Wind is the element that defines our winter more than any other.  The flat terrain of the Red River Valley is not conducive to extremely cold low temperatures.  We do not experience cold-air drainage on calm nights so we do not get the 50 and 60 below temperatures which occasionally occur in northern Minnesota or (more rarely) central North Dakota.  Fargo Moorhead will almost never make national news for having the coldest temperature in the nation on any particular morning.  Naturally, when it is 50 below in International Falls and just a paltry 25 below here in Fargo Moorhead, it is International Falls that makes the national news.  But those mornings are rarely anything other than calm in International Falls whereas here in the Valley, the wind chill is most certainly a factor.  But wind chill is not the same as temperature, so the sexier temperature gets the notoriety, and we are left feeling bitter in the bitter cold.    Meteorologist John Wheeler

Forecast For Winter

The Climate Prediction Center (CPC) issued its winter prediction this week and, based largely on the forecast of a weak El Nino developing, have given our area an increased likelihood of above normal temperatures for averaged from December through February.  This means they think it is more likely to be warmer than normal than near-normal or below-normal.   When it comes to long range winter forecasting, there is hardly a better indicator than the presence of El Nino or La Nina.  Unfortunately, even these are not as reliable as we would like them to be.  Conditions in the Pacific Ocean are neutral at the moment, but there are signs of a weak El Nino forming early in this winter.  The CPC has had more trouble than usual with winter forecasts lately because factors other than El Nino/La Nina have been trumping the winter weather regime.  The past few weeks, widespread, substantial snow cover has spread across most of Siberia, often a sign of a colder winter in our region.  In other words, we really do not know what the winter will bring.  Long range forecasting is not quite the same as guessing wildly, but it isn’t much better.   Meteorologist John Wheeler

Memorable Early October Snow

On October 7, 1985, the Fargo Moorhead area just missed out on a major early season snowstorm.  Grand Forks got six inches from the storm, Roseau received eight inches, and Langdon got ten inches.  The heaviest snow fell in north-central North Dakota where Minot got a foot of snow and Velva received 17 inches.  The autumn of 1985 was much colder than average and, although most of that early snowfall melted within a few days, several major November snowstorms blanketed our entire region to a depth of one to three feet by Thanksgiving.  Here in Fargo Moorhead, the last five days in November were all below zero day and night.  Such a cold snap before December is unusual.  And though the weather remained cold until just before Christmas, most of January, February, and March brought above-average temperatures.  That was my first winter at WDAY and I remember it well.  The early snow and cold was exciting professionally, but a bit of a shock personally.   Meteorologist John Wheeler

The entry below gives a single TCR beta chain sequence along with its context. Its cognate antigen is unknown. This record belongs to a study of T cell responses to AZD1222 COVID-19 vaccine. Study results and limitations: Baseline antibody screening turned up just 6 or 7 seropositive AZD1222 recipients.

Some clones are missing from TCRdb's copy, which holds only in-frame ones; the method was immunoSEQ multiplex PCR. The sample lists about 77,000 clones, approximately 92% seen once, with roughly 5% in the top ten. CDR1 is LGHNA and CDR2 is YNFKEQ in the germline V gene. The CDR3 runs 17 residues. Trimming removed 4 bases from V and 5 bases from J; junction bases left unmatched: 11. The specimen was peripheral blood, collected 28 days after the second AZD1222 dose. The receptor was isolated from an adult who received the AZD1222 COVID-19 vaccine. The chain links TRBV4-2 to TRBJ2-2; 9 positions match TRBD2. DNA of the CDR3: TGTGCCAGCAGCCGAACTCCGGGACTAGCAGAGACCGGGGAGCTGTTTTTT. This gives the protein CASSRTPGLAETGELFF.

Winter Forecast (NOT!)

If you want to be both amused and annoyed, do an internet search of “winter forecast” and see what comes up.  You will read about El Nino and what it means this winter.  You will later stumble across other ideas about what it means which will severely contradict the earlier meanings.  You will read personal rants in various comments sections from people who know little about long-range forecasting but know a lot about how to shout when writing.  You will read about how last winter’s forecasts were right in some places and wrong in others.  You will stumble across the Old Farmer’s Almanac and recall how their forecast is almost never correct despite its claim that it is right 80 per cent of the time.  You will read their forecast and tell yourself you do not believe it but you will believe it a little.  After a while, you will get bored and find something else to look at.  In the end, you will have no idea how the upcoming winter will be.   Meteorologist John Wheeler

First Hard Freeze

The first hard freeze of fall is one of those truly great moments of the year.  So many things change that one morning.  So much of what had been growing and green turns dead, brown, and black and there is no way back from the first freeze in the fall.  Most years, the first hard freeze happens in October although occasionally it comes early, in September.  There are, of course, places on Earth that do not freeze in our present climate. In Key West, the vines and the palms just keep growing and people have to work to keep the jungle out of their yard. Southern California will get a killing freeze now and again.  But a northern killing freeze is a dependable, once-a-year, life-changing event.  It is a milestone and a harbinger and in that sense, some hate what it stands for.  But it always comes and it will come one morning soon and I will find comfort in not having to worry about my garden any more.    Meteorologist John Wheeler